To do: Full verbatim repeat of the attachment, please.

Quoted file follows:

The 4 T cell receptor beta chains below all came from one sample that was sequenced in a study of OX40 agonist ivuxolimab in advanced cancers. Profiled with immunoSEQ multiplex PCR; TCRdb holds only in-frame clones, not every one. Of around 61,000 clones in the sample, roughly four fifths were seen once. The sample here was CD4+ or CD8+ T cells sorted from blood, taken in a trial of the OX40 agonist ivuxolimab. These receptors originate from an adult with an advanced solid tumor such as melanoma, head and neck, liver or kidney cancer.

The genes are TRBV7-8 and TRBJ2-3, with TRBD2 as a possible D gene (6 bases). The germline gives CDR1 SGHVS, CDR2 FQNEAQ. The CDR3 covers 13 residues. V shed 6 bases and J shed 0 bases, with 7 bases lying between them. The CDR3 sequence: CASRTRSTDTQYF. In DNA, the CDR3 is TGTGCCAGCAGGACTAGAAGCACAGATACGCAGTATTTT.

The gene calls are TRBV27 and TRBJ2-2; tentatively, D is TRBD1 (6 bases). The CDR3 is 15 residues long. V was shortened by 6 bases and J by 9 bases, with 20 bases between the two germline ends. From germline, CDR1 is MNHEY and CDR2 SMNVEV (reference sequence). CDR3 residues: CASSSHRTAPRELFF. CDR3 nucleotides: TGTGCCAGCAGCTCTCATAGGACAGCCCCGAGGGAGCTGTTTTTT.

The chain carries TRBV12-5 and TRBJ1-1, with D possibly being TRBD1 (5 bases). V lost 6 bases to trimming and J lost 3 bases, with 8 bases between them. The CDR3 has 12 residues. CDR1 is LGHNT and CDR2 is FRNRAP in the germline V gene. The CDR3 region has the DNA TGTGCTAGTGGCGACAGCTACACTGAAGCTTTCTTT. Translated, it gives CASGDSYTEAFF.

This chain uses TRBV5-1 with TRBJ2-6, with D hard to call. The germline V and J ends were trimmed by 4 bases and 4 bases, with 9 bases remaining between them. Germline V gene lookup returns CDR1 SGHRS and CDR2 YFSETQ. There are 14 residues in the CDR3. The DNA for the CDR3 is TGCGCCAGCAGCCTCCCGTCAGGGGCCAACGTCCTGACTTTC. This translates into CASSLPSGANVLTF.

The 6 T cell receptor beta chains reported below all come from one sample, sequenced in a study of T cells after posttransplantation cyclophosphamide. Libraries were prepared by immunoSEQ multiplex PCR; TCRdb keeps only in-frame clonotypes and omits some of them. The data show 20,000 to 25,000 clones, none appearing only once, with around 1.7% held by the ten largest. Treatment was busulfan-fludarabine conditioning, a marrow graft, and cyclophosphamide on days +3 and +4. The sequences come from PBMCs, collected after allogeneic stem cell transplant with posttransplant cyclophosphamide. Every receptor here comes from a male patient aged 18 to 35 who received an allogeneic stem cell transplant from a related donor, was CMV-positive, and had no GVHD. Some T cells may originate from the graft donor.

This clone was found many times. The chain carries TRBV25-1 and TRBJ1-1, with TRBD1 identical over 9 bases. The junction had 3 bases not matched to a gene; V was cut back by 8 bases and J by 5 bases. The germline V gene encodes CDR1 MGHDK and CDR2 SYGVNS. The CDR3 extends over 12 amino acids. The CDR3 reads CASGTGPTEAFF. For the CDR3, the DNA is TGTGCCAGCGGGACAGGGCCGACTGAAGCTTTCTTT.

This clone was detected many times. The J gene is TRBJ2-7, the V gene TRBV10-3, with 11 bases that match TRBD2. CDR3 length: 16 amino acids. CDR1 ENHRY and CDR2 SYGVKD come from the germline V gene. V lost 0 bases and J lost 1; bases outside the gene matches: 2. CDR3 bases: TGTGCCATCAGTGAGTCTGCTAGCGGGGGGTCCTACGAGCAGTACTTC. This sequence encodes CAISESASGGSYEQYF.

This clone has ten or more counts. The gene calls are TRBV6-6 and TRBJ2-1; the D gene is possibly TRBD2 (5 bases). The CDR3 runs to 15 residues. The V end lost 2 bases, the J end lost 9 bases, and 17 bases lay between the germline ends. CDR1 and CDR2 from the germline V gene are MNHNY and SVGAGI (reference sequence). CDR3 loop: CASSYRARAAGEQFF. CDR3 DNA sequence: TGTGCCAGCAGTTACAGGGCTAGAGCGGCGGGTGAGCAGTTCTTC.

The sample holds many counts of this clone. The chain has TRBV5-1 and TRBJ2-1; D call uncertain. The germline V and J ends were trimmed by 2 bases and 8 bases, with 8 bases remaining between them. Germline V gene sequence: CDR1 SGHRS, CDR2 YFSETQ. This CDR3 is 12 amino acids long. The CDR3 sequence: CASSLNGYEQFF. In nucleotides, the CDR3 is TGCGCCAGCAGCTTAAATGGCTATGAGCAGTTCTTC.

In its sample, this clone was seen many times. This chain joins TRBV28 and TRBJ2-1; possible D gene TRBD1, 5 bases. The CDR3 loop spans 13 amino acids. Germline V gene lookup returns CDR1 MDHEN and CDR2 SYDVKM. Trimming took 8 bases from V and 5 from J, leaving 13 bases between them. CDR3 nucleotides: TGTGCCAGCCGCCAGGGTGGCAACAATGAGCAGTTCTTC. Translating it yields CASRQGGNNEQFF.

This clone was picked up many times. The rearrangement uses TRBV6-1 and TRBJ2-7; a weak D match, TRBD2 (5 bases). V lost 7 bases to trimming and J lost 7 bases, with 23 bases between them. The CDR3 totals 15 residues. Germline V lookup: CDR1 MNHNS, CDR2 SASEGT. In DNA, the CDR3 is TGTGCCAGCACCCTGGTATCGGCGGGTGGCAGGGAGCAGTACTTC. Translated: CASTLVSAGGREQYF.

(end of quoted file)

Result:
The 4 T cell receptor beta chains below all came from one sample that was sequenced in a study of OX40 agonist ivuxolimab in advanced cancers. Profiled with immunoSEQ multiplex PCR; TCRdb holds only in-frame clones, not every one. Of around 61,000 clones in the sample, roughly four fifths were seen once. The sample here was CD4+ or CD8+ T cells sorted from blood, taken in a trial of the OX40 agonist ivuxolimab. These receptors originate from an adult with an advanced solid tumor such as melanoma, head and neck, liver or kidney cancer.

The genes are TRBV7-8 and TRBJ2-3, with TRBD2 as a possible D gene (6 bases). The germline gives CDR1 SGHVS, CDR2 FQNEAQ. The CDR3 covers 13 residues. V shed 6 bases and J shed 0 bases, with 7 bases lying between them. The CDR3 sequence: CASRTRSTDTQYF. In DNA, the CDR3 is TGTGCCAGCAGGACTAGAAGCACAGATACGCAGTATTTT.

The gene calls are TRBV27 and TRBJ2-2; tentatively, D is TRBD1 (6 bases). The CDR3 is 15 residues long. V was shortened by 6 bases and J by 9 bases, with 20 bases between the two germline ends. From germline, CDR1 is MNHEY and CDR2 SMNVEV (reference sequence). CDR3 residues: CASSSHRTAPRELFF. CDR3 nucleotides: TGTGCCAGCAGCTCTCATAGGACAGCCCCGAGGGAGCTGTTTTTT.

The chain carries TRBV12-5 and TRBJ1-1, with D possibly being TRBD1 (5 bases). V lost 6 bases to trimming and J lost 3 bases, with 8 bases between them. The CDR3 has 12 residues. CDR1 is LGHNT and CDR2 is FRNRAP in the germline V gene. The CDR3 region has the DNA TGTGCTAGTGGCGACAGCTACACTGAAGCTTTCTTT. Translated, it gives CASGDSYTEAFF.

This chain uses TRBV5-1 with TRBJ2-6, with D hard to call. The germline V and J ends were trimmed by 4 bases and 4 bases, with 9 bases remaining between them. Germline V gene lookup returns CDR1 SGHRS and CDR2 YFSETQ. There are 14 residues in the CDR3. The DNA for the CDR3 is TGCGCCAGCAGCCTCCCGTCAGGGGCCAACGTCCTGACTTTC. This translates into CASSLPSGANVLTF.

The 6 T cell receptor beta chains reported below all come from one sample, sequenced in a study of T cells after posttransplantation cyclophosphamide. Libraries were prepared by immunoSEQ multiplex PCR; TCRdb keeps only in-frame clonotypes and omits some of them. The data show 20,000 to 25,000 clones, none appearing only once, with around 1.7% held by the ten largest. Treatment was busulfan-fludarabine conditioning, a marrow graft, and cyclophosphamide on days +3 and +4. The sequences come from PBMCs, collected after allogeneic stem cell transplant with posttransplant cyclophosphamide. Every receptor here comes from a male patient aged 18 to 35 who received an allogeneic stem cell transplant from a related donor, was CMV-positive, and had no GVHD. Some T cells may originate from the graft donor.

This clone was found many times. The chain carries TRBV25-1 and TRBJ1-1, with TRBD1 identical over 9 bases. The junction had 3 bases not matched to a gene; V was cut back by 8 bases and J by 5 bases. The germline V gene encodes CDR1 MGHDK and CDR2 SYGVNS. The CDR3 extends over 12 amino acids. The CDR3 reads CASGTGPTEAFF. For the CDR3, the DNA is TGTGCCAGCGGGACAGGGCCGACTGAAGCTTTCTTT.

This clone was detected many times. The J gene is TRBJ2-7, the V gene TRBV10-3, with 11 bases that match TRBD2. CDR3 length: 16 amino acids. CDR1 ENHRY and CDR2 SYGVKD come from the germline V gene. V lost 0 bases and J lost 1; bases outside the gene matches: 2. CDR3 bases: TGTGCCATCAGTGAGTCTGCTAGCGGGGGGTCCTACGAGCAGTACTTC. This sequence encodes CAISESASGGSYEQYF.

This clone has ten or more counts. The gene calls are TRBV6-6 and TRBJ2-1; the D gene is possibly TRBD2 (5 bases). The CDR3 runs to 15 residues. The V end lost 2 bases, the J end lost 9 bases, and 17 bases lay between the germline ends. CDR1 and CDR2 from the germline V gene are MNHNY and SVGAGI (reference sequence). CDR3 loop: CASSYRARAAGEQFF. CDR3 DNA sequence: TGTGCCAGCAGTTACAGGGCTAGAGCGGCGGGTGAGCAGTTCTTC.

The sample holds many counts of this clone. The chain has TRBV5-1 and TRBJ2-1; D call uncertain. The germline V and J ends were trimmed by 2 bases and 8 bases, with 8 bases remaining between them. Germline V gene sequence: CDR1 SGHRS, CDR2 YFSETQ. This CDR3 is 12 amino acids long. The CDR3 sequence: CASSLNGYEQFF. In nucleotides, the CDR3 is TGCGCCAGCAGCTTAAATGGCTATGAGCAGTTCTTC.

In its sample, this clone was seen many times. This chain joins TRBV28 and TRBJ2-1; possible D gene TRBD1, 5 bases. The CDR3 loop spans 13 amino acids. Germline V gene lookup returns CDR1 MDHEN and CDR2 SYDVKM. Trimming took 8 bases from V and 5 from J, leaving 13 bases between them. CDR3 nucleotides: TGTGCCAGCCGCCAGGGTGGCAACAATGAGCAGTTCTTC. Translating it yields CASRQGGNNEQFF.

This clone was picked up many times. The rearrangement uses TRBV6-1 and TRBJ2-7; a weak D match, TRBD2 (5 bases). V lost 7 bases to trimming and J lost 7 bases, with 23 bases between them. The CDR3 totals 15 residues. Germline V lookup: CDR1 MNHNS, CDR2 SASEGT. In DNA, the CDR3 is TGTGCCAGCACCCTGGTATCGGCGGGTGGCAGGGAGCAGTACTTC. Translated: CASTLVSAGGREQYF.